Early sobriety can be challenging—even painful. I recently spoke with a newly sober young man about the arduous road to recovery. I told him he would “survive” and he responded, “Yes, but I want to thrive, not just survive.”
Kudos! This attitude yields success: determination rooted in willingness; the outlook of someone who sees a crisis as an opportunity and capitalizes on it; an entrepreneur of enslavement. Such drive is rarely the norm in early recovery, where a climate of hopelessness and despair often prevail. Nevertheless, the extended forecast of recovery is such that defeatist feelings can be transformed into vigor, vitality and an immense appreciation for life. Take the case of “Jeremy H.,” sober since January 2014:
I was broken spiritually, physically, and mentally—I had lost sight of any reason for living. I was kneeling at death’s door. It’s strange for me to feel so far from that life that it doesn’t bother me anymore. I now enjoy the happy moments in life for what they are, and endure the hardships with tact and an understanding that everything in life is impermanent. I love life for what it is, instead of hating it for how I think it should be.
Jeremy’s new lease on life illustrates the leaps and bounds made possible by recovery. So how does one cross the infamous invisible line from failure to freedom?
Purpose in recovery
Today, alcohol and drug treatment exists in an era where a range of clinical approaches, from harm reduction to complete abstinence, dictate the fate of the sobering masses. It has been up for debate as to whether or not the pickle can in fact return to cucumber-hood. Even Moderation Management (MM), a moderation-based support group network, recommends a 30-day abstinence period as part of its program. As indicated on its website, it estimates that 30% of members eventually will go on to abstinence-type programs. Marc Kern, PhD, MM board chairman, recently launched an initiative called Dryuary, where participants were challenged to maintain abstinence for the entire month of January 2015. One important study claims that when compared to moderation, commitment to complete abstinence works for short-term reduction goals. So according to the experts and the data, the “A word” works!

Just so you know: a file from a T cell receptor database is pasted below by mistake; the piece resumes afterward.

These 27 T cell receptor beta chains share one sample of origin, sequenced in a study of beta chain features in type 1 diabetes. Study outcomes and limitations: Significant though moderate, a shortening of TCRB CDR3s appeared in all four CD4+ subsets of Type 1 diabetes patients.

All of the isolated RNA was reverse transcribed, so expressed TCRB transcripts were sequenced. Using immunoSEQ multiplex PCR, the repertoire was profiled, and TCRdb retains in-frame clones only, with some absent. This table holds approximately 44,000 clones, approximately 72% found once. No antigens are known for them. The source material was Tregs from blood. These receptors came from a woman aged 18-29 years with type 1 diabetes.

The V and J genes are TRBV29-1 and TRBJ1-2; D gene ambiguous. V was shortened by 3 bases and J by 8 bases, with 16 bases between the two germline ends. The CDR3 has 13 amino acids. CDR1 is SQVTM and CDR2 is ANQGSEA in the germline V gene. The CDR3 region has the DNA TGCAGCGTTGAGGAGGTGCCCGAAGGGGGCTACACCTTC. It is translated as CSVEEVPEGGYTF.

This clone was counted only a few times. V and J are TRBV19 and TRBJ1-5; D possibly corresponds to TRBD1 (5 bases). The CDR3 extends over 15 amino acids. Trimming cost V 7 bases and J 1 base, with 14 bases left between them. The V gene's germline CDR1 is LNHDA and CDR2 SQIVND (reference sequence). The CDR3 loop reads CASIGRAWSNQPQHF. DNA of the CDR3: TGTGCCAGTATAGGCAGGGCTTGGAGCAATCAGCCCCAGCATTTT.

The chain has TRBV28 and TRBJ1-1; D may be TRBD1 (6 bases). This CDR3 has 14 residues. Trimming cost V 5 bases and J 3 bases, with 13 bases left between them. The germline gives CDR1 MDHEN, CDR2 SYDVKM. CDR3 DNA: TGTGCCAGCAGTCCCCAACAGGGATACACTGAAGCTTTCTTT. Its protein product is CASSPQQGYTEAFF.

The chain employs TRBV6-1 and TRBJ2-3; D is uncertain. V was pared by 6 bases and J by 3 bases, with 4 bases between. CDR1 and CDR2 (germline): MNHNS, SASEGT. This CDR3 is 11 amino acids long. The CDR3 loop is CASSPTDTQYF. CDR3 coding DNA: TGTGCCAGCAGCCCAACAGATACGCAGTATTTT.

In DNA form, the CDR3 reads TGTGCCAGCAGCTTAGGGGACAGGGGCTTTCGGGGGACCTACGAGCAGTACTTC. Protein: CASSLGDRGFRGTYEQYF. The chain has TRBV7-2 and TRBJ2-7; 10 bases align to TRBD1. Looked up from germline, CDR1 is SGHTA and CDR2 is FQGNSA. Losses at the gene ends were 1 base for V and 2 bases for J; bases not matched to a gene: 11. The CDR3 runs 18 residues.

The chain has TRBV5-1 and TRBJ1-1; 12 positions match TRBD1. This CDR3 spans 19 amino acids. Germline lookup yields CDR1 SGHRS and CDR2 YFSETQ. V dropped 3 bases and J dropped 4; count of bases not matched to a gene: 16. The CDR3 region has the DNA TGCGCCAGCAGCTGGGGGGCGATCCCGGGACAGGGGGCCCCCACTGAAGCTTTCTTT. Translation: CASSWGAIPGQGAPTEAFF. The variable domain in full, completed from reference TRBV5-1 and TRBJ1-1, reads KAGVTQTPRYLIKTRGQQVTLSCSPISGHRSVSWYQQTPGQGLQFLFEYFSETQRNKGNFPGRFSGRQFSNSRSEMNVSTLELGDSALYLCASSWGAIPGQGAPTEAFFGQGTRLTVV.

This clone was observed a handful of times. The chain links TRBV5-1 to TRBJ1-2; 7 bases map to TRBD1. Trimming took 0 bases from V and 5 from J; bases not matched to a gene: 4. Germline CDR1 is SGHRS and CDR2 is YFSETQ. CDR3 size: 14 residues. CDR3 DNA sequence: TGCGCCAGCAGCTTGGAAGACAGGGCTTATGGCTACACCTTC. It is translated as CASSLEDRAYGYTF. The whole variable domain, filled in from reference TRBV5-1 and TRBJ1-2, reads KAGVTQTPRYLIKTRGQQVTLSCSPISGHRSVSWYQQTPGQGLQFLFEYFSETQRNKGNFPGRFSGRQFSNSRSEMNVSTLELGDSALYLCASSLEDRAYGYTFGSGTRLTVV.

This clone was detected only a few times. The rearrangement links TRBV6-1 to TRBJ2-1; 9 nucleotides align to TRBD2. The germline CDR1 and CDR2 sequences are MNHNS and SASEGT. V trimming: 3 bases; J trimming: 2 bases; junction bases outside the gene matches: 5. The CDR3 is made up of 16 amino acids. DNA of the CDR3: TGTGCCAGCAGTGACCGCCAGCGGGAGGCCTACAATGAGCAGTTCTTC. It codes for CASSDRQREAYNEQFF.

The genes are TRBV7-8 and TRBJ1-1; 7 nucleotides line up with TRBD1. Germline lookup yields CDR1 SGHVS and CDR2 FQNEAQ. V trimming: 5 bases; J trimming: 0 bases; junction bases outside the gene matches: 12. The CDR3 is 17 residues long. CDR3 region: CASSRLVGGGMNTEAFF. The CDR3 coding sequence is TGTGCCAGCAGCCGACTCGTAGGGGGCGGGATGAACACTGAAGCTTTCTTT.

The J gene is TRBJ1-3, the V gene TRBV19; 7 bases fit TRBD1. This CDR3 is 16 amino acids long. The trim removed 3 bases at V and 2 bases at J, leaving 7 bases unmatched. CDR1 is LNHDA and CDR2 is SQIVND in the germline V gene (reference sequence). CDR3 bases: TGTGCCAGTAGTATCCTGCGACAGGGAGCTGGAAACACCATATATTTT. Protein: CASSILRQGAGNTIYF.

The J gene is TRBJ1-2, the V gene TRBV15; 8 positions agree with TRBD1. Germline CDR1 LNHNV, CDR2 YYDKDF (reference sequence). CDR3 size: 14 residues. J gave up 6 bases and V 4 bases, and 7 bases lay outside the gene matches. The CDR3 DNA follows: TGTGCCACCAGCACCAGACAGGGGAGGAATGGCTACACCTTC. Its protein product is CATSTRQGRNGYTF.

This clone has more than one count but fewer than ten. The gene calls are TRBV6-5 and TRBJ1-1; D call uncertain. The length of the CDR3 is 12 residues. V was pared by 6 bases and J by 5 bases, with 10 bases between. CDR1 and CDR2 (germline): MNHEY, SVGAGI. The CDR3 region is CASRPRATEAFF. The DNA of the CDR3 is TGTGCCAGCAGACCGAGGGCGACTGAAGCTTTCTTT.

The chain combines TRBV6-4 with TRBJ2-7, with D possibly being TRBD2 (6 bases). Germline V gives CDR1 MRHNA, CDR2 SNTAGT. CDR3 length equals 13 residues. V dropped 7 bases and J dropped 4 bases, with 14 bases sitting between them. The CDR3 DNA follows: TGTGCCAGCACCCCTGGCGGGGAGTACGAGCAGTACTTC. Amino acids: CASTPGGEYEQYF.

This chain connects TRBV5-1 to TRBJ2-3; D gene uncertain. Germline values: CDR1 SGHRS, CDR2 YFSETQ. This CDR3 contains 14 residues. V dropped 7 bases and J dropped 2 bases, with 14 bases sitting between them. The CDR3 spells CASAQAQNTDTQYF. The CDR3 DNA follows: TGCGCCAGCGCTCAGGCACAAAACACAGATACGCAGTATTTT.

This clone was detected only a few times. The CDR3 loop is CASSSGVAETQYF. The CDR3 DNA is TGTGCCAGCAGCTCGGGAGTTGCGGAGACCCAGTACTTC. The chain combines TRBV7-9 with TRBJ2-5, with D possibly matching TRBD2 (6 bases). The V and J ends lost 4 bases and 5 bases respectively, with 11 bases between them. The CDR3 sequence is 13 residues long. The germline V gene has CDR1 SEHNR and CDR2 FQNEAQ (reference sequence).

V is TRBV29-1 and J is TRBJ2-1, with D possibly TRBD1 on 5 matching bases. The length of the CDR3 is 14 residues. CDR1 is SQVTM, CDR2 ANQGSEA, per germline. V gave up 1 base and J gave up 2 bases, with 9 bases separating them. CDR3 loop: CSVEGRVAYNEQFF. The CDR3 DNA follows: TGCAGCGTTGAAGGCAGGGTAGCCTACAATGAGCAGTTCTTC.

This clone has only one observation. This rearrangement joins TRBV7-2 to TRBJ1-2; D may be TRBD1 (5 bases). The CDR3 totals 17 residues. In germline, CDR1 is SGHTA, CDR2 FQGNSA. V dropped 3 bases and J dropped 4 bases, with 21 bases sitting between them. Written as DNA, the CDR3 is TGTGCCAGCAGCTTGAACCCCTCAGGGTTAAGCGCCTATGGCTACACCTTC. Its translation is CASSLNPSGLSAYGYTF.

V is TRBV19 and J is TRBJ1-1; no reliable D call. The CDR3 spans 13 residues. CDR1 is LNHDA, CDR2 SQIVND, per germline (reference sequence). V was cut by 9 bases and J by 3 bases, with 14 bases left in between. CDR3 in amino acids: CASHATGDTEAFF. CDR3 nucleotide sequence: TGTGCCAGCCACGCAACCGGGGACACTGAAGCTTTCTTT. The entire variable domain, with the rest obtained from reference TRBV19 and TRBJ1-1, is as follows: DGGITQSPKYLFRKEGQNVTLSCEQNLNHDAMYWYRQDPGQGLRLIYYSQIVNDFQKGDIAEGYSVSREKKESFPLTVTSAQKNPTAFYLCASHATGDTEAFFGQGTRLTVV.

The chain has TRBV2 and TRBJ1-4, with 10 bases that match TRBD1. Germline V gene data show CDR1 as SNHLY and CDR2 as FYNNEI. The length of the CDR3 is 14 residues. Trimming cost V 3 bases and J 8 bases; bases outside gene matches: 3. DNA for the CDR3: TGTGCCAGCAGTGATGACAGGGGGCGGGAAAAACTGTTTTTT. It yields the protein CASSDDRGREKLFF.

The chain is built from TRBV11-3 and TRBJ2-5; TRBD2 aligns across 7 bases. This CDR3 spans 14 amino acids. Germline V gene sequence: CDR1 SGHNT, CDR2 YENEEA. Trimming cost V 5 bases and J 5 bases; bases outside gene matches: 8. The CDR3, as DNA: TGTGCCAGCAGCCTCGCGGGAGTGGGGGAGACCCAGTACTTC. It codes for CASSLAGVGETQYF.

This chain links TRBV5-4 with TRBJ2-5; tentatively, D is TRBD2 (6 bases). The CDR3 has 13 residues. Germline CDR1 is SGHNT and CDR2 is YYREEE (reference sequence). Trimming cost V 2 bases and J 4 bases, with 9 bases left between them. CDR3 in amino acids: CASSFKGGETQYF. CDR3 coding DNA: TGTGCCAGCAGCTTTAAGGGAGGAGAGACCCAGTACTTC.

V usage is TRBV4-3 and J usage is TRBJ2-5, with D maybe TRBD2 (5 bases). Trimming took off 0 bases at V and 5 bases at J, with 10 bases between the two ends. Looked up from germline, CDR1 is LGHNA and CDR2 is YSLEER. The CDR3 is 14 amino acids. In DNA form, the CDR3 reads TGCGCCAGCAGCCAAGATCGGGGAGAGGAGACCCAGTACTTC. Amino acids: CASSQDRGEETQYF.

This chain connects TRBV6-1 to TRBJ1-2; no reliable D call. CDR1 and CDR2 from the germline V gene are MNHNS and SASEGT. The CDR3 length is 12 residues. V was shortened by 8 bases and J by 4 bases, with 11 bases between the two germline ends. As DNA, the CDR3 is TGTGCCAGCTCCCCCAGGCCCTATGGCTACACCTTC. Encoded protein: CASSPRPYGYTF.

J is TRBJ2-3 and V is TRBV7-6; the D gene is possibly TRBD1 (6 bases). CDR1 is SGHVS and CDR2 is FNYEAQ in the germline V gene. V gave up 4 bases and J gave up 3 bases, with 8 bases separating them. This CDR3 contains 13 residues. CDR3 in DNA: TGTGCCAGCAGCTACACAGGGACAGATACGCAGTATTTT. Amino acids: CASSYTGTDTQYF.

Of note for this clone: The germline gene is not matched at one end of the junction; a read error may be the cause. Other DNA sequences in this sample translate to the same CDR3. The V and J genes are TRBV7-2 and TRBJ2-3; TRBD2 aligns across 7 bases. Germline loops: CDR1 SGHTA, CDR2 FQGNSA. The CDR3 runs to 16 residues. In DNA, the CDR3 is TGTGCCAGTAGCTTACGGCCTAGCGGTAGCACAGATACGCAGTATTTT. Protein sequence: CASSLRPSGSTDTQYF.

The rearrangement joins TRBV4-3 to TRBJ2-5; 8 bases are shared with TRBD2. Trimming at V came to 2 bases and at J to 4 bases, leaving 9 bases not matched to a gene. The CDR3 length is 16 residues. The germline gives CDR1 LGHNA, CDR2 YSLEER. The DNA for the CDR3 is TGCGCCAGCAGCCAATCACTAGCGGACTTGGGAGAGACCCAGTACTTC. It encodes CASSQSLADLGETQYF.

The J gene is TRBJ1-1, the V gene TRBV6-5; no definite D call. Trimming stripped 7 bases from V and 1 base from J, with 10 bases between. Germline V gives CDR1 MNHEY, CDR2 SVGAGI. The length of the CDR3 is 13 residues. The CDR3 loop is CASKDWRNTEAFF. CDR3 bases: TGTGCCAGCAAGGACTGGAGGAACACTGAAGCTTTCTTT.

Abstinence has its place in treatment, especially in a young-adult population, where a period of complete sobriety from all substances enables key circuits in the brain to regain proper functioning. According to Kauer and Malenka, “Drugs of abuse can hijack synaptic plasticity mechanisms, specifically in the mesolimbic dopamine system, which is central to reward processing.” What would these young instant-gratification seekers do without that dopamine rush straight to the frontal lobe? As a connoisseur of recovery, I have a taste for programs that raise the bar and embody the idea of sober fun. That’s exactly what I found as I walked through the doors of a place that goes by the tagline “Rehab-Redefined.” Sober College is a young-adult residential treatment program and college campus combined.
According to the National Institute on Alcohol Abuse and Alcoholism (NIAAA), “Nineteen percent of college students between the ages of 18 and 24 met the criteria for alcohol dependence and about one-quarter of college students report having academic consequences because of their drinking.” The old collegiate playground and playmates are likely to be triggering for those attempting to refrain from drinking and drug use. Pairing academics with treatment allows students to pursue academic goals while recovering; both of these are often vehicles to identifying values and uncovering life purpose. This synthesis is a clinical methodology in itself.
Clinical advances in addiction treatment have given rise to mixed methodologies in traditional inpatient and outpatient treatment settings. Among one of the newer emerging approaches is the integration of academics and learning into clinical treatment protocols. According to Kabli, Liu, Seifert and Arnot, “The inclusion of reflection opportunities is key within academic service-learning and improves students’ ability to connect their involvement in the community with their learning.”
Von der Goltz and Kiefer note, “Understanding learning and memory processes in the brain in addiction is an important key for understanding the persistence of addiction.” Learning and memory are significantly affected in long-term drug abuse. Studying, writing, and participation in class lectures allow individuals to regain vital cognitive functioning. Academics can be challenging in early recovery and may precipitate stress, but if students can pursue scholastics while in a safe, contained environment, the risk of relapse is lowered.
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